Chapter 13 - Personality Disorders.doc

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Konstantine Zakzanis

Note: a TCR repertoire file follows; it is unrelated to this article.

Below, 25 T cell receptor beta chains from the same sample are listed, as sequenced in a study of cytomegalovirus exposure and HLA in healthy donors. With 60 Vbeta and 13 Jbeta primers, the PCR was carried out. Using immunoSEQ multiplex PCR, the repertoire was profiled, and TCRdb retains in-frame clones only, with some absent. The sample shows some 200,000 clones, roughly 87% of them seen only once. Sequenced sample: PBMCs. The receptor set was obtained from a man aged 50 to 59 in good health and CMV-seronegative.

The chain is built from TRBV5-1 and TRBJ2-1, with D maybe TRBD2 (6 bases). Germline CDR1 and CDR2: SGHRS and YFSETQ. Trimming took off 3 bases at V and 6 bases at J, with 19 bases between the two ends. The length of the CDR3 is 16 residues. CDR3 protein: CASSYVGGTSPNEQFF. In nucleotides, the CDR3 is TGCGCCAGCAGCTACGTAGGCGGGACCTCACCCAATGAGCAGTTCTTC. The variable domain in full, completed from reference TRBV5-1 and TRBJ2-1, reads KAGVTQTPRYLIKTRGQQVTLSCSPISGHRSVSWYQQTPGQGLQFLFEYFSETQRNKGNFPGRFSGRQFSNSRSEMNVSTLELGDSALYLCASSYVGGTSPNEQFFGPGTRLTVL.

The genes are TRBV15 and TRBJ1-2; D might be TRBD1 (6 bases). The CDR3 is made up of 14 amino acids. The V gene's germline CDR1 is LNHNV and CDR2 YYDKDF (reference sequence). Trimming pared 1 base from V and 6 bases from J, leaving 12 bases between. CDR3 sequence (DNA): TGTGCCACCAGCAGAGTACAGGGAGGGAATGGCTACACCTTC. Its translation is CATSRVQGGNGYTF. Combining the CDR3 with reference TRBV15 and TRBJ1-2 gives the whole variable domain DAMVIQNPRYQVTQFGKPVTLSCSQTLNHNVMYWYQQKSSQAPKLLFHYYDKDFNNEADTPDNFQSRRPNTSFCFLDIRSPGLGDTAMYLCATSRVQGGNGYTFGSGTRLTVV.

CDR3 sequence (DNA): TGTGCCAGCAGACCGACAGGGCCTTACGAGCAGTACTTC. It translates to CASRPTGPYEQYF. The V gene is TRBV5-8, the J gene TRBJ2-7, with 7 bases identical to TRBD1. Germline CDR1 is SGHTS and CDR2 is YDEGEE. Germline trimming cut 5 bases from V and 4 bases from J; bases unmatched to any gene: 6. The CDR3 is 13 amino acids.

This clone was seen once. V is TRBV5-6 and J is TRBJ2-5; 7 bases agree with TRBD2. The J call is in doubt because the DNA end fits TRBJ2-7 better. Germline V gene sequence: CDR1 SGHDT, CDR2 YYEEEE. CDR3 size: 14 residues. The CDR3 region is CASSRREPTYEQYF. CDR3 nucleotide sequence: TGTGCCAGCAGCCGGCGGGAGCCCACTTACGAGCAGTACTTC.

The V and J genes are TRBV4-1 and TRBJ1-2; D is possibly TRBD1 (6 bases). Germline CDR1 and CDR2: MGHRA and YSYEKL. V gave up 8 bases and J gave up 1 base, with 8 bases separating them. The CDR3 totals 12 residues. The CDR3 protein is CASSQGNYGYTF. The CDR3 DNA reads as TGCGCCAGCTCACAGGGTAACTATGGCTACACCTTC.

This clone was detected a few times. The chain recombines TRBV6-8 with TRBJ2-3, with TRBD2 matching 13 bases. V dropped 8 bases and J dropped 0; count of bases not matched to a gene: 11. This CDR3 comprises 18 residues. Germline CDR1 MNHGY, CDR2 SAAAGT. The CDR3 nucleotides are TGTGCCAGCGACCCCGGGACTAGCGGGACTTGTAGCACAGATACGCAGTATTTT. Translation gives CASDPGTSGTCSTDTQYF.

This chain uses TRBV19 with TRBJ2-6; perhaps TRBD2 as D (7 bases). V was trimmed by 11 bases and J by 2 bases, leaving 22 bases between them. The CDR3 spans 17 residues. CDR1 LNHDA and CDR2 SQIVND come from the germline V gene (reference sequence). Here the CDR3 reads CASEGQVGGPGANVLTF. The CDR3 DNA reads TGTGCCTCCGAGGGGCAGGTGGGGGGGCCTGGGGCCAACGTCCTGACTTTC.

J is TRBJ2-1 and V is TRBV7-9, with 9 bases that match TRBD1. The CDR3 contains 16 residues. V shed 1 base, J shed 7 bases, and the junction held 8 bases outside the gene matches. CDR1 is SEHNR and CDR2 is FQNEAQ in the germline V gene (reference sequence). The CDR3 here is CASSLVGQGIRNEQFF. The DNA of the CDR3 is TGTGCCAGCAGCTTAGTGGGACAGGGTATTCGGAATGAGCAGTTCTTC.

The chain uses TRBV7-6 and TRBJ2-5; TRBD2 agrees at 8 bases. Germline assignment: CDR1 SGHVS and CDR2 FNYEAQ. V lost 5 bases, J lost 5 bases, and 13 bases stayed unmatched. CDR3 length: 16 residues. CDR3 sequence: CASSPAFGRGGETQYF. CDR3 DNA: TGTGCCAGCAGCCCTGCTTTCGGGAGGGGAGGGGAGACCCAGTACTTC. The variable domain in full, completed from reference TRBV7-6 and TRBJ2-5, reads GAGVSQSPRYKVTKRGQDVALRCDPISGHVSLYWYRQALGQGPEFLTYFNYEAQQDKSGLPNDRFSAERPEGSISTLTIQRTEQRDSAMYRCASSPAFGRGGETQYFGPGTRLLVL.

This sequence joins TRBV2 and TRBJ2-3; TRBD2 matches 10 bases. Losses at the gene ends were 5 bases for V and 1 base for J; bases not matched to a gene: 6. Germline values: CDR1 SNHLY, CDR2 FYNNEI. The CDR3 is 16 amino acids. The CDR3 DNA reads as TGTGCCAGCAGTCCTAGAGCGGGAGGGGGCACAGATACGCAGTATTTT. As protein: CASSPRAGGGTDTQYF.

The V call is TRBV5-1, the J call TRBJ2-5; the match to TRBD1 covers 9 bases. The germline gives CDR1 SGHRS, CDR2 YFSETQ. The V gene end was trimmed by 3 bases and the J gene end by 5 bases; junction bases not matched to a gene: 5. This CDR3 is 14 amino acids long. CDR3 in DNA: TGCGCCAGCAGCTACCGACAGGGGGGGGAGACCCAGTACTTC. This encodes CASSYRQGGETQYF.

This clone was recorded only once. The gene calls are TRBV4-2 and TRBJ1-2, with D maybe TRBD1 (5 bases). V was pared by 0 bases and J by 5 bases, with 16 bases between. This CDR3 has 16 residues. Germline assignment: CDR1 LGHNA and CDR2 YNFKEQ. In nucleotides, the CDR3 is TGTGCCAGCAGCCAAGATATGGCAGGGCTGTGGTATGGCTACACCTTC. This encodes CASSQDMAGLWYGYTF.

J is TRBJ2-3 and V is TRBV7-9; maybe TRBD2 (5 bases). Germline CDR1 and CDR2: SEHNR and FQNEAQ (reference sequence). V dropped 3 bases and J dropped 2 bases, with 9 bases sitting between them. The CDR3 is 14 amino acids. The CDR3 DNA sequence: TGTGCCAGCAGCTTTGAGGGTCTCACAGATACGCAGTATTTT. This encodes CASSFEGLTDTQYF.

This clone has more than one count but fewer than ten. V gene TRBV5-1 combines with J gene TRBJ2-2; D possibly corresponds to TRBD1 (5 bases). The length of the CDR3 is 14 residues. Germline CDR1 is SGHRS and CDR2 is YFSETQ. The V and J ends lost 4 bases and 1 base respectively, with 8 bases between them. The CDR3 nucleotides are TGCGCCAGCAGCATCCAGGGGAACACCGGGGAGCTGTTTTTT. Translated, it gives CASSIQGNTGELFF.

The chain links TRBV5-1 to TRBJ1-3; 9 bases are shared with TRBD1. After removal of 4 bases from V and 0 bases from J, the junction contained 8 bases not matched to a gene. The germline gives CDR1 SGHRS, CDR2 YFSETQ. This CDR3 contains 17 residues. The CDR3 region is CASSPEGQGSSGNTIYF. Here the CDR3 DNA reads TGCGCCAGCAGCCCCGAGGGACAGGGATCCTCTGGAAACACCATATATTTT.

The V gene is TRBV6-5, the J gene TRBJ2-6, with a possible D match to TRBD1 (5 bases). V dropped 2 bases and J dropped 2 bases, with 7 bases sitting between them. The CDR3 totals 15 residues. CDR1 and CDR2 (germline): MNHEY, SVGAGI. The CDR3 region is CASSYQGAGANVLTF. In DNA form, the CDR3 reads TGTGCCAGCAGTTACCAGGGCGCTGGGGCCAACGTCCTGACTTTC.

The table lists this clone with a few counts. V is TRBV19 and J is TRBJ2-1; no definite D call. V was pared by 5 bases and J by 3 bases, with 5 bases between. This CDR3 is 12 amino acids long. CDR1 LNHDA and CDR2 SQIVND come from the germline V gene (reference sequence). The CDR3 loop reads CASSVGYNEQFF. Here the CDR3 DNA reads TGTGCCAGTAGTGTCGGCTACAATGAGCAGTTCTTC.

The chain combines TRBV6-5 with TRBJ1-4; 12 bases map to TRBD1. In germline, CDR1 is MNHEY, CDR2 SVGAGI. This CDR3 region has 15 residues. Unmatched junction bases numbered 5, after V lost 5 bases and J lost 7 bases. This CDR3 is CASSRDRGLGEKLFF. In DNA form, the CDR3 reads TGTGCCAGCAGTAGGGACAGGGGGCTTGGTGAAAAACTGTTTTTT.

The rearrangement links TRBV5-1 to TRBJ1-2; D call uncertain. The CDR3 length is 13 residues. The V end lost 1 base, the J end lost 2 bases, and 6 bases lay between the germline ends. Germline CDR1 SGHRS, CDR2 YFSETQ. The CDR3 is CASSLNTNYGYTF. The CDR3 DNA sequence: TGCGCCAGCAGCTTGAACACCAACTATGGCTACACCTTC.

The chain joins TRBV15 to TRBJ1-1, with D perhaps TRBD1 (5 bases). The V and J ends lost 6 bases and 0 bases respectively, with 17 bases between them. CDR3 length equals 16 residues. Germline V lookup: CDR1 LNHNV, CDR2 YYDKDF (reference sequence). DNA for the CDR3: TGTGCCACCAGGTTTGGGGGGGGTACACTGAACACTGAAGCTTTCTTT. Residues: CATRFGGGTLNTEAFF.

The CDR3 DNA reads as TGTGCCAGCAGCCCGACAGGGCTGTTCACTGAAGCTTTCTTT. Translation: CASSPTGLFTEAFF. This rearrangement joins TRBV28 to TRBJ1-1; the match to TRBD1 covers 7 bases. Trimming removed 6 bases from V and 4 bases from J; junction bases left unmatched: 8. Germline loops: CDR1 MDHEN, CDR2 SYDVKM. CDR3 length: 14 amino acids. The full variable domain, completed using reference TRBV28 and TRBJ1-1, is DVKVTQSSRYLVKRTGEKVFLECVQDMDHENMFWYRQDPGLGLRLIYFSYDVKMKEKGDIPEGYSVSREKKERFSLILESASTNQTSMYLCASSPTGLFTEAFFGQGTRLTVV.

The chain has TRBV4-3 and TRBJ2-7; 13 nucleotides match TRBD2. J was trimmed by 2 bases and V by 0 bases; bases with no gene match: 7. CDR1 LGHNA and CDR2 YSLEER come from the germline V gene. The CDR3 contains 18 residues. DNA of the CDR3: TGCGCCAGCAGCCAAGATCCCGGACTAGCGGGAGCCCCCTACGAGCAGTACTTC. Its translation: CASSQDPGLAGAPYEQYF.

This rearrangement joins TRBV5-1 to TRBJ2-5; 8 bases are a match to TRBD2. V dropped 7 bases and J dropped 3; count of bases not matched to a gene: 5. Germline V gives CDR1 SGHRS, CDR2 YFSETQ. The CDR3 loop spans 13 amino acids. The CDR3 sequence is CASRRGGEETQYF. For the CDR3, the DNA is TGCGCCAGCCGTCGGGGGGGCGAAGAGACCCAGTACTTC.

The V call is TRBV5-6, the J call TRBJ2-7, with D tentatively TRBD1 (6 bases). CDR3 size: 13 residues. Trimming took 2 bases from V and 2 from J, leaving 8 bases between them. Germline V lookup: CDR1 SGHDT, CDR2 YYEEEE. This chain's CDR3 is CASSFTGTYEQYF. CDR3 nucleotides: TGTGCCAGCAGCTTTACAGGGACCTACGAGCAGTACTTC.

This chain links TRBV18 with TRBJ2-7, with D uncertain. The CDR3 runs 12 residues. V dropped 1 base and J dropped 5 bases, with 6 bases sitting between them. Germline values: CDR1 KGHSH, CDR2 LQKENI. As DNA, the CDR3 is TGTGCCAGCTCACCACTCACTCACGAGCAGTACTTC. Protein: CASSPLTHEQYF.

Chapter 13 – Personality Disorders personality disorders – a heterogeneous group of disorders, listed separately on Axis II, regarded as long-lasting, inflexible, and maladaptive personality traits that impair social and occupational functioning - personality disorders are a heterogeneous group of disorders that are coded on Axis II of the DSM; they’re regarded as long-lasting, pervasive, and inflexible patterns of behavior and inner experience that deviate from the expectations of a person’s culture and that impair social and occupational functioning - some, but not all PDs, can cause emotional distress - an actual PD is defined by the extremes of several traits and by the inflexible way these traits are expressed - people with PDs are often rigid in their behavior and cannot change it in response to changes in the situations they experience Classifying Personality Disorders: Clusters, Categories, and Problems - as with other diagnoses, the publication of DSM-III began a trend toward improve reliability - beginning with DSM-III, PDs were also placed on a separate axis, Axis II, to ensure that diagnosticians would pay attention to their possible presence - the reliability of PD diagnoses has improved because of 2 developments: (1) the publication of specific diagnostic criteria (2) the development of structured interviews specially designed for assessing PDs - data now indicate that good reliability can be achieved, even across cultures - by using structured interviews, reliable diagnoses of PDs can be achieved - because PDs are presumed to be more stable over time than some episodic Axis I disorders, (eg: depression), test-retest reliability – a comparison of whether patients receive the same diagnosis when they’re assessed twice with some time interval separating the 2 assessments – is also an important factor in their evaluation - anti-social PD has a high test-retest reliability, indicating that it is a stable diagnosis; a patient given the diagnosis is very likely to receive the same diagnosis when evaluated later - the figures for schizotypal and dependent PDs are very low, indicating that the symptoms of people with these latter 2 diagnoses aren’t stable over time - researchers assessed the stability of PDs in patients with mood disorders and found that the 10-year stability of categorical diagnoses was “relatively poor” - stability coefficients were greater when a dimensional view of PDs was used and shorter time intervals were employed - consistent with the greater stability of anti-social disorders, Cluster B disorders had the greatest stability over time - twas confirmed that there is an overall age-related decline over time in personality dysfunction as people get older - twas concluded that the stability of personality dysfunction varies according to subtle but important differences in the nature of symptoms - acute symptoms are especially likely to decrease over time (eg: self-harming) while symptoms reflecting negative affect are quite stable and these chronic symptoms are likely a reflection of character and personality structure and organization - a major problem with PDs is that it is often difficult to diagnose a single, specific PD because many disordered people exhibit a wide range of traits that make several diagnoses applicable - although some decrease in comorbidity occurred with the publication of DSM-IV, the data still suggest that the categorical diagnostic system of DSM-IV-TR may not be ideal for classifying PDs - the personality traits that constitute the data for classification form a continuum; most of the relevant characteristics are present in varying degrees in most people - tests of a categorical vs. a dimensional approach provide strong support for the dimensional approach - overall, a dimensional approach seems to apply to most other personality characteristics - the PDs can be construed as the extremes of characteristics we all possess - current diagnostic systems are still based on the categorical approach - researchers regard PD as a failure or inability to come up with adaptive solutions to life tasks - they identified 3 types of life tasks and proposed that failure with any one task is enough to warrant a PD diagnosis - the 3 tasks are: 1. to form stable, integrated, and coherent representations of self and others 2. to develop the capacity for intimacy and positive affiliations with other people 3. to function adaptively in society by engaging in prosocial and co-operative behaviors - once one of these conditions exists, disorder is evident and the focus can shift to dimensional ratings Assessing Personality Disorders - a significant challenge is that many disorders are egosyntonic; the person with a PD is unaware that a problem exists and may not be experiencing significant personal distress - the assessment and diagnosis of PDs are enhanced when the significant others in an individual’s life become informants - also, because of the lack of awareness in many cases, disorders may need to be diagnosed via clinical interviews led by trained personnel - another significant challenge is that a substantial proportion of patients are deemed to have a PD not otherwise specified (PDNOS) and these patients don’t fit into existing PD diagnostic categories - twas concluded that PDNOS is the 3 most prevalent type of PD diagnosed via structured interviews, with the prevalence of this PDNOS ranging from 8-13% in clinical samples - although clinical interviews are preferable when seeking to make a diagnosis, researchers often rely on the use of self-report measures when assessing PD symptoms; MMPI-2 can be used to do this - researchers described a set of MMPI-2 scales that they developed to assess 5 dimensional personality constructs to reflect psychopathology; this framework, known as the PSY-5 consists of dimensions assessing negative emotionality/neuroticism, lack of positive emotionality, aggressiveness, lack of constraint, and psychoticism - the PSY-5 seem particularly relevant to certain forms of personality dysfunction - thrdmost widely used measure of PD symptoms is the Milon Clinical Multiaxial Inventory, which is now in its 3 edition - the MCMI-III is a 175 item true-false inventory and the MCMI-III provides subscale measures of 11 clinical personality scales and 3 severe personality pathology scales (schizotypal, borderline, and paranoid) - the MCMI-III also provides symptoms ratings for clinical syndromes located on Axis I of the DSM-IV - it also includes a validity index and 3 response-style indices (known as modifying indices) that correct for such tendencies as denial and random responding - 2 key issues involving self-report measures of PD need to be considered; 1. empirical tests comparing the various self-report measures show that they differ in their content and are not equivalent 2. a general concern involving self-report measures, including PD measures, is that the cut-off points used to determine the presence of a PD often overestimate the number of people who meet diagnostic criteria for particular disorders - ideally if the goal is to obtain accurate diagnoses, a measure such as the MCMI-III is best used in conjunction with a clinical interview such as the Personality Disorder Examination; this extensive structured interview provides dimensional and categorical assessments Personality Disorder Clusters - when a categorical approach is used and DSM-IV-TR criteria are involved, PDs are grouped into 3 clusters; 1. cluster A – (paranoid, schizoid, and schizotypal) seem odd or eccentric; these disorders reflect oddness and avoidance of social contact 2. cluster B – (antisocial, borderline, histrionic, and narcissistic) seem dramatic, emotional, or erratic; behaviors are extrapunitive and hostile 3. cluster C – (avoidant, dependent, and obsessive compulsive) appear fearful Odd/Eccentric Cluster - this cluster comprises 3 diagnoses: paranoid, schizoid, and schizotypal PDs Paranoid Personality Disorder paranoid personality disorder – a disorder in which a person expects to be mistreated by others, becomes suspicious, secretive, jealous, and argumentative; he/she will not accept blame and appears cold and unemotional - one with PPD is suspicious of others; they’re always on the lookout for possible signs of trickery and abuse; such individuals are reluctant to confide in others and tend to blame them even when they themselves are at fault; they can be extremely jealous and may unjustifiably question the fidelity of a spouse or lover - patients with PPD are preoccupied with unjustified doubts about the trustworthiness or loyalty of others - they may read hidden negative of threatening messages into events (eg: the individual may believe that a neighbor’s dog deliberately barks in the early morning to disturb him/her) - with this diagnosis symptoms such as hallucinations aren’t present, and there is less impairment in social and occupational functioning; also, full-blown delusions are not present - PPD occurs most frequently in men and co-occurs most frequently with schizotypal, borderline, and avoidant personality disorders - prevalence = 1% Schizoid Personality Disorder schizoid personality disorder – a disorder in which the person is emotionally aloof, indifferent to the praise, criticism, and feelings of others, and usually a loner with few, if any, close friends and with solitary interests - patients with this don’t appear to desire or enjoy social relationships and usually have no close friends; they appear dull, bland, and aloof and have no warm, tender feelings for others; they rarely report strong emotions, have no interest in sex, and experience few pleasurable activities - this disorder is slightly less common among women than men; prevalence = 1% - comorbidity is highest for schizotypal, avoidant, and paranoid personality disorders Schizotypal Personality Disorder schizotypal personality disorder – a disorder in which a person is eccentric, has oddities of thought and perception (magical thinking, illusions, depersonalization, derealization), speaks digressively and with over-elaborations, and is usually socially isolated; under stress he/she may appear psychotic - people with this disorder may have odd beliefs or magical thinking (eg: superstitiousness, beliefs that they’re psychic and telepathic) and recurrent illusions - in their speech, they may use words in an unusual and unclear fashion; eg: “I’m not a very talkable person” - their behavior and appearance may also be eccentric; they may talk to themselves - also common are ideas of reference (the belief that events have a particular and unusual meaning for the person), suspiciousness, and paranoid ideation - this disorder is slightly more frequent among men than women; prevalence = 3% - a significant problem in the diagnosis of schizotypal PD is its comorbidity wit other PDs Etiology of the Odd/Eccentric Cluster - the search for causes has been guided by the idea that these disorders are genetically linked to schizophrenia - family studies provide at least some evidence that PDs of the odd/eccentric cluster are related to schizophrenia - patients with schizotypal personality disorder have deficits in cognitive and neuropsychological functioning that are similar to those seen in schizophrenia; also in keeping with schizophrenia research, patients with schizotypal personality disorder have enlarged ventricles and less temporal-lobe grey mater Dramatic/Erratic Cluster - the diagnoses in the dramatic/erratic cluster – borderline, histrionic, narcissistic, and anti-social personality disorders – include patients with a wide variety of symptoms, ranging from variable behavior to inflated self-esteem, exaggerated emotional displays, and anti-social behavior Borderline Personality Disorder borderline personality disorder – a disorder in which people are impulsive and unpredictable, with an uncertain self-image, intense and unstable social relationships, and extreme mood swings - the core features of this disorder are impulsivity and instability in relationships, mood, and self-image - emotions are erratic and can shift abruptly, particularly from passionate idealization to contemptuous anger; patients with BPD are argumentative, irritable, sarcastic, quick to take offence, and very hard to live with - these people haven’t developed a clear and coherent sense of self and remain uncertain about their values, loyalties, and career choices; they can’t bear to be alone, have fears of abandonment, and demand attention - subject to chronic feelings of depression and emptiness, they often attempt suicide and engage in self- mutilating behavior, such as slicing into their legs with a razor blade; 1/10 BPD commit suicide - most BPD patients who kill themselves are female rather than male and most suicides occur after multiple attempts rather than on the 1 attempt - BPD typically begins in early adulthood, has a prevalence of 1-2%, and is more common in women than in men - borderline patients are likely to have an Axis I mood disorder and their parents are more likely than average to have mood disorders and other forms of psychopathology - comorbidity is found with substance abuse, PTSD, eating disorders, and PDs from the odd/eccentric cluster Canadian Perspective 13.1 – Borderline Personality and Spouse Abuse - Don Dutton’s analysis of etiological factors has focused on 3 central characteristics of the abusive personality: borderline personality characteristics, anger, and the chronic experience of traumatic symptoms - Dutton suggests that the BPD characteristics of abusive men are responsible for many of the interpersonal problems in abusive relationships -in summary, Dutton’s work shows that men who characteristically engage in abuse are not simply responding to situational factors; instead, they have a personality style with many borderline features Etiology of Borderline Personality Disorder Object-Relations Theory - object-relations theory is concerned with the way children incorporate (or introject) the values and images of important people, such as their parents; in other words, the focus is on the manner in which children identify with people to whom they have strong emotional attachments - these introjected people (object representations) become part of the person’s ego, but they can come into conflict with the wishes, goals, and ideals, of the developing adult - object-relations theorists hypothesize that people react to their world through the perspective of people from their past, primarily their parents or primary caregivers; sometimes these perspectives conflict with the persons own wishes - Kernbeg proposed that adverse childhood experiences – for example, having parents who provide love and attention inconsistently, perhaps praising achievements but being unable to offer emotional support and warmth – cause children to develop insecure egos - BPD patients are in touch with reality but frequently engage in a defense mechanism called splitting – dichotomizing objects into all good or all bad and failing to integrate positive and negative aspects of another person or the self into a whole - this tendency causes extreme difficulty in regulating emotions because the borderline patient sees the world, including himself/herself, in black-white terms Biological Factors - BPD runs in families, suggesting that it has a genetic component - BPD are also high in neuroticism, a heritable trait - some data suggest poor functioning of the frontal lobes, which may play a role in impulsive behavior - BPD patients perform poorly on neurological tests or frontal-lobe functioning and show low glucose metabolism in the frontal lobes - consistent with the idea that low levels of the neurotransmitter serotonin are associated with impulsivity when borderline patients were administered a drug to increase serotonin levels, their level of anger decreased Linehan’s Diathesis-Stress Theory - Linehan proposes that BPD develops when people with a biological diathesis (possibly genetic) for having difficulty controlling their emotions are raised in a family environment that’s invading - a diathesis for what Linehan calls emotional dysregulation can interact with experiences that invalidate the developing child, leading to the development of borderline personality - child abuse (sexual and non-sexual) are extreme forms of invalidation - the 2 main hypothesized factors – dysregulation and invalidation – interact with each other in a dynamic fashion; for example, the emotionally dysregulated child makes enormous demands on his/her family; the exasperated parents ignore or even punish the child’s outbursts; this response can lead to the child suppressing emotions, only to have them build up to an explosion, which then gets parental attention - abuse is more frequent among people with BPD than among people diagnosed with most other disorders Histrionic Personality Disorder The Semisuicidal Sophomore histrionic personality disorder – a disorder in which the person is overly dramatic and given to emotional excess, impatient with minor annoyances, immature, dependent on others, and often sexual seductive without taking responsibility for flirtations; formerly called “hysterical personality” - histrionic personality is applied to people who are overly dramatic and attention-seeking; they often use features of their physical appearance, such as unusual clothes, makeup, or hair color, to draw attention to themselves - these individuals, although displaying emotion extravagantly, are thought to be emotionally shallow; they’re self-centered, overly concerned with their attractiveness, and uncomfortable when not the center of attention - their speech is often impressionistic and lacking in detail; for example, they may state a strong opinion yet be unable to give any supporting information - more common among women than among men; prevalence = 2% - the prevalence is higher among separated and divorced people, and it is associated with high rates of depression and poor physical health; comorbidity with BPD is high Etiology of Histrionic Personality Disorder - psychoanalytic theory predominates and proposes that emotionality and seductiveness were encouraged by parental seductiveness, especially father to daughter - patients with HPD are thought to have been raised in a family environment in which parents talked about sex as something dirty but behaved as thought it was exciting and desirable - the exaggerated displays of emotion on the part of histrionic persons are seen as symptoms of such underlying conflicts, and their need to be the center of attention is seen as a defense mechanism, a way to protect themselves from their true feelings of low self esteem Narcissistic Personality Disorder The Long-Suffering Einstein narcissistic personality disorder – a disorder in which people are extremely selfish and self-centered; have a grandiose view of their uniqueness, achievements, and talents; and have an insatiable craving for admiration and approval from others; they’re exploitve to achieve their own goals and expect much more from others than they themselves are willing to give - people with a NPD have a grandiose view of their own uniqueness and abilities; they’re preoccupied with fantasies of great success; they require almost constant attention and excessive admiration and believe that only high-status people can understand them - their interpersonal relationships are disturbed by their lack of empathy, feelings of envy, arrogance, and their tendency to take advantage of others - prevalence = less than 1%%; it most often co-occurs with BPD - narcissistic personality disorder draws its name from Narcissus of Greek mythology; he fell in love with his own reflection, was consumed by his own desire, and was then transformed into a flower Etiology of Narcissistic Personality Disorder - on the surface, the person with NPD has a remarkable sense of self-importance, complete self- absorption, and fantasies of limitless success, but it is theorized that these characteristics mask a very fragile self-esteem - constantly seeking attention and adulation, narcissistic personalities are very sensitive to criticism and deeply fearful of failure - their relationships are few and shallow; people with NPD become angry with others and reject them when they fall short of their unrealistic expectations; their inner lives are impoverished because, despite their self-aggrandizement, they actually think very little of themselves - Kohut suggests that when parents respond to a child with respect, warmth, and empathy, the child is endowed with healthy self-esteem; but when parents further their own needs rather than directly approve of their children, the result may be a narcissistic personality; children neglected in this way don’t develop an internalized health self-esteem and have trouble accepting their own shortcomings; they develop into narcissistic personalities, striving to bolster their sense of self through unending quests for love and approval from others Anti-Social Personality Disorder - in current usage, the terms “anti-social personality disorder” and “psychopathy” (sometimes referred to as “sociopathy”) are often used interchangeably, although there are important differences between the 2 Characteristics of Anti-Social Personality Disorder anti-social personality disorder – a disorder in which a person, also called a psychopath of a sociopath, is superficially charming and a habitual liar, has no regard for others, shows no remorse after hurting others, has no shame for behaving in an outrageously objectionable manner, is unable to form relationships and take responsibility, and does not learn from punishment - the DSM-IV-TR co